Being overwhelmed in college is becoming unhealthy
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College Students Have Glamorized Feeling Overwhelmed And It Isn’t Healthy

Students are creating a culture in which over-stressing to the point of losing sleep and skipping meals is the right way to do college, but it really isn't.

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Tim Gouw

Being in college is difficult, without a doubt.

If your collegiate experience has been or was anything like mine, then you know how it feels to find yourself overly involved in extra-curriculars, saying yes to things you don't have time for, and drowning in coursework that's somehow all due in the same 24-hour period. It can be really easy to get overwhelmed and distracted under these stressful conditions and sometimes self-care takes a back burner.

This is understandable, and it happens all the time, but what isn't okay is our tendency to think that being overwhelmed is the only way to succeed in college.

For whatever reason it has become popular, bordering on trendy, to complain about how you only got 3 or 4 hours of sleep the night before or haven't had time to eat even you should be eating dinner.

This is definitely something that I am guilty of and have done more often than I care to admit, but recently these complaints have almost turned into things we like to brag about. I have witnessed and partaken in countless conversations in which people talk about how they're booked for 8 hours straight with no breaks and pulled two all-nighters the previous week to finish their papers and that they're running on coffee and energy drinks.

Sometimes these conversations even turn into a back-and-forth of people trying to one-up each other, to see who is more busy and exhausted. College students are creating a culture where it's not only normal to be overwhelmed to the point of sleep deprivation and skipping meals, but it's the correct way to "do college."

I have gone through extended periods since starting my freshman year of college in which I have allowed myself to ignore my physical and mental wellbeing in order to focus on excelling academically and in the organizations I am involved in.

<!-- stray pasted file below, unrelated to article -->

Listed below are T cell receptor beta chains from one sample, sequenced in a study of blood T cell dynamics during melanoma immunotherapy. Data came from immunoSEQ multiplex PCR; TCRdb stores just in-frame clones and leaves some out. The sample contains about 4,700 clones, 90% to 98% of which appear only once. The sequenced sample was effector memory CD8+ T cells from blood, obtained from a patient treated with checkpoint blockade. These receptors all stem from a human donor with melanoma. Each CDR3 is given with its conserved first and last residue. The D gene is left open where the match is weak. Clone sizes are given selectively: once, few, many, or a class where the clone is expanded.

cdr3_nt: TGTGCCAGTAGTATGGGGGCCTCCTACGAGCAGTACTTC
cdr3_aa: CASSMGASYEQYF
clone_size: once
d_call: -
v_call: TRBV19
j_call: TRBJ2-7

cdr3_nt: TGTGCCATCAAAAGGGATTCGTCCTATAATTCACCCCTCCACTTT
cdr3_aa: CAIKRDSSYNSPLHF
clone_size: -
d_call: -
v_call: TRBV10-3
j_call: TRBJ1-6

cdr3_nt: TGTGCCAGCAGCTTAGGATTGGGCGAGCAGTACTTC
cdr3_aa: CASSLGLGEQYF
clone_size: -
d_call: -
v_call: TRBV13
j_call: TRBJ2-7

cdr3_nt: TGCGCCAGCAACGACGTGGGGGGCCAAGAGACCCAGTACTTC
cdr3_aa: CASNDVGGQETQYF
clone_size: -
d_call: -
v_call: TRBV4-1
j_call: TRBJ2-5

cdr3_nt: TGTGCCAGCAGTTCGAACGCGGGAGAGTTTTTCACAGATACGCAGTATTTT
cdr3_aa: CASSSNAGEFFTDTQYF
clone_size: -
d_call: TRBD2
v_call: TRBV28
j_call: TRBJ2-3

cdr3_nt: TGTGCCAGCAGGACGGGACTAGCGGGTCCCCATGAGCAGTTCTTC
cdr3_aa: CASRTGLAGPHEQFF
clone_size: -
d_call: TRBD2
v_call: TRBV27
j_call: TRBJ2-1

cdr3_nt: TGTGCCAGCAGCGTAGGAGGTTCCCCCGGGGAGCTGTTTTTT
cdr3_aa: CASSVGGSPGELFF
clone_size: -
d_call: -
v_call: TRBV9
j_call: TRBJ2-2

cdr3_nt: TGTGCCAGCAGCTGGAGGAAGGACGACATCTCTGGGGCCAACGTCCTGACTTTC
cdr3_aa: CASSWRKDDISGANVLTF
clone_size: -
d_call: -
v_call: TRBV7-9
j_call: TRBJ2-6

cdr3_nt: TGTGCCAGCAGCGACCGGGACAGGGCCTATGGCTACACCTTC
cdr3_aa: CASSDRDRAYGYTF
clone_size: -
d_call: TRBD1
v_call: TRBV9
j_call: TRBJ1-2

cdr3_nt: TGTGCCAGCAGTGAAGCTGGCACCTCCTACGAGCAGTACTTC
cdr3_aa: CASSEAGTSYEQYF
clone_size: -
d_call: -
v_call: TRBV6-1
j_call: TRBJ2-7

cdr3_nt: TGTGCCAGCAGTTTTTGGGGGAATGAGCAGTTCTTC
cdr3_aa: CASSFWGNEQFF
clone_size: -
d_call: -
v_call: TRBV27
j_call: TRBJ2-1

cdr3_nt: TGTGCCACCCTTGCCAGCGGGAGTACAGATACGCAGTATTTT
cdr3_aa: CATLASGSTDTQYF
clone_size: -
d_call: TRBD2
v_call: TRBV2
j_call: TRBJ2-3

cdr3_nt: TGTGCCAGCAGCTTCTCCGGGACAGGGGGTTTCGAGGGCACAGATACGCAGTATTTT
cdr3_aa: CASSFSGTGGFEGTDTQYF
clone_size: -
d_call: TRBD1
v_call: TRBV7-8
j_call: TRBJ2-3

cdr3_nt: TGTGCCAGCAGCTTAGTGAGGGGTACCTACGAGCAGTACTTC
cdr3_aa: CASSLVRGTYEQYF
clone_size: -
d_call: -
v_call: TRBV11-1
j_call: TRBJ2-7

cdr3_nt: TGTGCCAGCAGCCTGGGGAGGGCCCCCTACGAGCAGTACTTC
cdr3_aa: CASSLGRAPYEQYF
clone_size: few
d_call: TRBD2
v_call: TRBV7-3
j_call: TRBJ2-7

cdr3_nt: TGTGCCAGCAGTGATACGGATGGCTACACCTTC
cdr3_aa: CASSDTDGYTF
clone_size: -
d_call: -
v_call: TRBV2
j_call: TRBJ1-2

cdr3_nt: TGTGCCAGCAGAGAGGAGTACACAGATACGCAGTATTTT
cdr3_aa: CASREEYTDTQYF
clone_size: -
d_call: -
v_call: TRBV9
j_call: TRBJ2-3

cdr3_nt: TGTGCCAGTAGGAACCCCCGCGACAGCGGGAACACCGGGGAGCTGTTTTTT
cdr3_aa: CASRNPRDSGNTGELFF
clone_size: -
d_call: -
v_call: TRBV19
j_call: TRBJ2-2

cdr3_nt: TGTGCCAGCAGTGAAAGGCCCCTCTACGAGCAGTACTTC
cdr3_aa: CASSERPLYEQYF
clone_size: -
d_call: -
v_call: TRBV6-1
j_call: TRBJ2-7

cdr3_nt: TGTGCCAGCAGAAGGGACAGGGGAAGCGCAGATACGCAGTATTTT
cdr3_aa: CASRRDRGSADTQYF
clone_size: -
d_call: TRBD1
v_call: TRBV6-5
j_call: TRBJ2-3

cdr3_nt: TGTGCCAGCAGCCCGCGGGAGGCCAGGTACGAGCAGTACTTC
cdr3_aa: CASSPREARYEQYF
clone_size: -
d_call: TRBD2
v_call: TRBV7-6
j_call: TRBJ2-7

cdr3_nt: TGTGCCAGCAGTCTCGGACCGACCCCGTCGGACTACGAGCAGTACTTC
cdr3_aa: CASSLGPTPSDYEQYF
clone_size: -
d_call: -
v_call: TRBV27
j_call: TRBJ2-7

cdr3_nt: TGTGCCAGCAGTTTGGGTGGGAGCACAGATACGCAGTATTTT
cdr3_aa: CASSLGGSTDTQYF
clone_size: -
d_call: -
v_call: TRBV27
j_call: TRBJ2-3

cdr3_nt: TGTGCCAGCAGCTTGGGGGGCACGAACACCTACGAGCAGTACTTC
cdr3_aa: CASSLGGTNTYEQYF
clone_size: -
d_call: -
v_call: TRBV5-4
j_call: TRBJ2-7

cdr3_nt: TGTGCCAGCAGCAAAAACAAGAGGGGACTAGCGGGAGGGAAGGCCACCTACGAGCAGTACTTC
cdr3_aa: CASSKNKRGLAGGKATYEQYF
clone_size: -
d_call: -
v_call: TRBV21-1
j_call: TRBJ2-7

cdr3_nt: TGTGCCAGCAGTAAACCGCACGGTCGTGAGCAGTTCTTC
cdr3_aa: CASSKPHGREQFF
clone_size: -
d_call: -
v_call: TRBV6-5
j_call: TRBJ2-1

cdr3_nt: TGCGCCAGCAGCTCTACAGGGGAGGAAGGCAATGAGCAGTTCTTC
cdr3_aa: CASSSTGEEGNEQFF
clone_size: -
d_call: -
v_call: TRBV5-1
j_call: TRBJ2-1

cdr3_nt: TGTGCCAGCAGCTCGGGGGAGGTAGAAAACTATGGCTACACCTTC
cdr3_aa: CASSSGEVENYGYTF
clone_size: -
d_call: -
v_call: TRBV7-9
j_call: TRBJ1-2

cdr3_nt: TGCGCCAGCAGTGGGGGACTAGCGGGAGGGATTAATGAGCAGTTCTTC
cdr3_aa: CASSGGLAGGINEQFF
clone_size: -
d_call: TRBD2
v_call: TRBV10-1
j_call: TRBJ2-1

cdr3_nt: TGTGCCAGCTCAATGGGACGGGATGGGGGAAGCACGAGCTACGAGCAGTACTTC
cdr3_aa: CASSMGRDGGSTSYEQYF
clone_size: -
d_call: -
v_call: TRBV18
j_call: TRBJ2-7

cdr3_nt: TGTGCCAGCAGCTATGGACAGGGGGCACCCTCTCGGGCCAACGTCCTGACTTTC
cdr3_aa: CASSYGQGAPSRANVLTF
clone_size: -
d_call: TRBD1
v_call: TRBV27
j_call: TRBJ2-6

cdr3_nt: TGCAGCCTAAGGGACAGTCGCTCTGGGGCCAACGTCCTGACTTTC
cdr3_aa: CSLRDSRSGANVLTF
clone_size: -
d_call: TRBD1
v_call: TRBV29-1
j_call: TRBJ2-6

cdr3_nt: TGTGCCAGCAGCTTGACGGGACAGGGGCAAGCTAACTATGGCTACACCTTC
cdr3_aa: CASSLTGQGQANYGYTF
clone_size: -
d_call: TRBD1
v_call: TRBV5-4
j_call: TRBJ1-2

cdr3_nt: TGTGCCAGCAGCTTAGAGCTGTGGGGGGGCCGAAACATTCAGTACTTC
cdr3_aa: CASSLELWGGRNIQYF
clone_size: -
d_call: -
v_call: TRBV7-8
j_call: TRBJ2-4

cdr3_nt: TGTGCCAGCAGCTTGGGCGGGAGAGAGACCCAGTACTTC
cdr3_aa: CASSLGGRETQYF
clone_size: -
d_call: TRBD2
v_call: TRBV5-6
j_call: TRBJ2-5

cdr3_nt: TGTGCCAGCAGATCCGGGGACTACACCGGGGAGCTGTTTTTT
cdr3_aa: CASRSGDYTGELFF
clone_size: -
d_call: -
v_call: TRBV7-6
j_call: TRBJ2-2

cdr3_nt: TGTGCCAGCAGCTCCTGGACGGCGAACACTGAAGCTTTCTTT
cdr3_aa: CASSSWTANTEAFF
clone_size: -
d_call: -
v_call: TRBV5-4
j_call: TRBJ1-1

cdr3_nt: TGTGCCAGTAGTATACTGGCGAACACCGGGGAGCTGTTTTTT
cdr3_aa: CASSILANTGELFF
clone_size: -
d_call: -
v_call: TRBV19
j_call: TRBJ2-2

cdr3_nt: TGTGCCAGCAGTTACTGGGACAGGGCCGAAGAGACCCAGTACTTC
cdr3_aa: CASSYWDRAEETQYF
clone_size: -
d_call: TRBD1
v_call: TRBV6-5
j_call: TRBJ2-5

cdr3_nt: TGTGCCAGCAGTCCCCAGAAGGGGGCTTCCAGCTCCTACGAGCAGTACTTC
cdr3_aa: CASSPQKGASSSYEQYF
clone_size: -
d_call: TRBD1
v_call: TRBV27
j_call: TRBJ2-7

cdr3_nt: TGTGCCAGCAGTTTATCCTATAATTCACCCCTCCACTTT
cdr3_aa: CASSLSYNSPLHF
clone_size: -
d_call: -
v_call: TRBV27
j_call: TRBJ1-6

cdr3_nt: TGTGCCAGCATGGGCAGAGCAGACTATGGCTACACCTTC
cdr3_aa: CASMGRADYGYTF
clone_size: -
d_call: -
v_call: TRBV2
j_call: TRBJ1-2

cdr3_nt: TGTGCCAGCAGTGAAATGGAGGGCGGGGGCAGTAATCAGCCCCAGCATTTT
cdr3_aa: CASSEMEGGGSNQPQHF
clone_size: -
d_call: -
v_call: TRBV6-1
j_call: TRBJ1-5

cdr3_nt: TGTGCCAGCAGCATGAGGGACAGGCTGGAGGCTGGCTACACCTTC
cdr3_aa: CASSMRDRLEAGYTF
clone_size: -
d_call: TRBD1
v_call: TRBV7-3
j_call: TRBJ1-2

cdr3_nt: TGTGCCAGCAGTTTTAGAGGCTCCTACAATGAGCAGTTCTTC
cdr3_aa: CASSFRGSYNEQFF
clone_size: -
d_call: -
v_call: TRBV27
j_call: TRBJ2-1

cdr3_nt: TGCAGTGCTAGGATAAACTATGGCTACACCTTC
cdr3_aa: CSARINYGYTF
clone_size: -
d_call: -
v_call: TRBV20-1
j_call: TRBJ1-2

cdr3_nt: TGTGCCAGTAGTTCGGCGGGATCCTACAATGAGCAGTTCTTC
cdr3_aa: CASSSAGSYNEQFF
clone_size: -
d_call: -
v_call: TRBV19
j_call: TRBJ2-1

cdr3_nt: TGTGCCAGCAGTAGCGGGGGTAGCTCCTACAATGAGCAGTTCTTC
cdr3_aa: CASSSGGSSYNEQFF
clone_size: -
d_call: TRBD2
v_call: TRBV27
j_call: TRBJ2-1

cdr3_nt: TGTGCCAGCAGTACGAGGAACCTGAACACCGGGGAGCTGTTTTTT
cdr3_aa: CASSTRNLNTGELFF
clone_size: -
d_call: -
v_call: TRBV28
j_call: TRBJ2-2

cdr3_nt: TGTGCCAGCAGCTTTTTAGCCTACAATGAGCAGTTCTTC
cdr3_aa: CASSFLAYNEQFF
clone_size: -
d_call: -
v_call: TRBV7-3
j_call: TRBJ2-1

I was staying up until unreasonable hours because I was enrolled in too many credits, I forgot to eat because I honestly felt like it wasn't a priority in my schedule, and I regularly had tear-filled emotional breakdowns because I was over-stressed. I felt awful, but I didn't make an effort to change how I was living because I was succeeding in everything I needed to, and it seemed like everyone else was doing it too.

I was at a point where I genuinely thought this was just how the next few years were going to be, and it didn't even phase me anymore. It seemed perfectly normal because almost all my friends and classmates seemed to be equally as overcommitted and tired as I was, and quite frankly it's because it became the thing to do.

I even started to feel like if I wasn't in this state that I wasn't doing enough. That somehow, if I wasn't overexerting myself in a dozen different ways, then I wasn't ambitious enough and that somehow invalidated part of my college student identity.

I started my senior year this August and immediately got back into the same habits as previous semesters. I was well down the path of having my last two semesters of college be the same overwhelming mess, but as I get closer to the end of college and my professional life, I'm starting to realize that this isn't the kind of lifestyle that is going to make for a successful and happy future. The cost of doing well should not be feeling miserable, and now I am on a mission to apply that to my life as much as possible, and you should be too.

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This article has not been reviewed by Odyssey HQ and solely reflects the ideas and opinions of the creator.
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